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Coasean Bargaining to Address Environmental Externalities

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  • Gary D. Libecap

Abstract

I examine Ronald Coase’s criticism of standard regulatory and tax policies to address environmental externalities. I elaborate some of Coase’s key points and discuss opportunities for Coasean exchange as an alternative mitigation approach. Regulation, tax, and Coasean exchange, such as through cap-and-trade regimes, are presented as substitutes, based on the relative transaction costs involved. Transaction costs are those of information, bounding, enforcing, and exchanging property rights. In general, transaction costs are not examined in depth in the environmental economics literature. This is particularly the case for the costs of political bargaining and lobbying that arise from implementing and administering government regulation and tax policies, although these costs have received somewhat more attention with cap and trade regimes. Coasean exchange and important market design issues are illustrated with examples.

Suggested Citation

  • Gary D. Libecap, 2016. "Coasean Bargaining to Address Environmental Externalities," NBER Working Papers 21903, National Bureau of Economic Research, Inc.
  • Handle: RePEc:nbr:nberwo:21903 Note: DAE EEE PE
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    References listed on IDEAS

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    1. Coase, R H, 1992. "The Institutional Structure of Production," American Economic Review, American Economic Association, pages 713-719.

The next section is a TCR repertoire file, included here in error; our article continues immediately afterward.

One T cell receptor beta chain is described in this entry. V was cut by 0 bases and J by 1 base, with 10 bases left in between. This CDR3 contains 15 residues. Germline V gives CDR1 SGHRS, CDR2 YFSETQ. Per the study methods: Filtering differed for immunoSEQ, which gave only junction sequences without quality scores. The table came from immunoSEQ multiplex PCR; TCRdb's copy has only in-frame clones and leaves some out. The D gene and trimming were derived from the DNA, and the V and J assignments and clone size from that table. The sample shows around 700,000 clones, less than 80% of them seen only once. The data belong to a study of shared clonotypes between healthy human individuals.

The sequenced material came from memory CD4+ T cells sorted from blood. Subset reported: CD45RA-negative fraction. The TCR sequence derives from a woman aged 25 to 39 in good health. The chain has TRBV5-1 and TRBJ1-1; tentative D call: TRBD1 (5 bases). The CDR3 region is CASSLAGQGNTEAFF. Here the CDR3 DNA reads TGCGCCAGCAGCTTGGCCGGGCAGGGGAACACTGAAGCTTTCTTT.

2. Aidt, Toke Skovsgaard, 2003. "Redistribution and deadweight cost: the role of political competition," European Journal of Political Economy, Elsevier, vol. 19(2), pages 205-226, June.
    3. Grainger, Corbett A. & Costello, Christopher J., 2014. "Capitalizing property rights insecurity in natural resource assets," Journal of Environmental Economics and Management, Elsevier, vol. 67(2), pages 224-240.
    4. Steven Medema, 2011. "A case of mistaken identity: George Stigler, “The Problem of Social Cost,” and the Coase theorem," European Journal of Law and Economics, Springer, vol. 31(1), pages 11-38, February.
    5. Steven G. Medema, 2014. "The Curious Treatment of the Coase Theorem in the Environmental Economics Literature, 1960--1979," Review of Environmental Economics and Policy, Association of Environmental and Resource Economists, vol. 8(1), pages 39-57, January.
    6. Gary D. Libecap, 2014. "Addressing Global Environmental Externalities: Transaction Costs Considerations," Journal of Economic Literature, American Economic Association, vol. 52(2), pages 424-479, June.
    7. Gary S. Becker, 1983. "A Theory of Competition Among Pressure Groups for Political Influence," The Quarterly Journal of Economics, Oxford University Press, vol. 98(3), pages 371-400.
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    More about this item

    JEL classification:

    • H23 - Public Economics - - Taxation, Subsidies, and Revenue - - - Externalities; Redistributive Effects; Environmental Taxes and Subsidies
    • K32 - Law and Economics - - Other Substantive Areas of Law - - - Energy, Environmental, Health, and Safety Law
    • N5 - Economic History - - Agriculture, Natural Resources, Environment and Extractive Industries
    • Q28 - Agricultural and Natural Resource Economics; Environmental and Ecological Economics - - Renewable Resources and Conservation - - - Government Policy
    • Q38 - Agricultural and Natural Resource Economics; Environmental and Ecological Economics - - Nonrenewable Resources and Conservation - - - Government Policy (includes OPEC Policy)
    • Q58 - Agricultural and Natural Resource Economics; Environmental and Ecological Economics - - Environmental Economics - - - Environmental Economics: Government Policy

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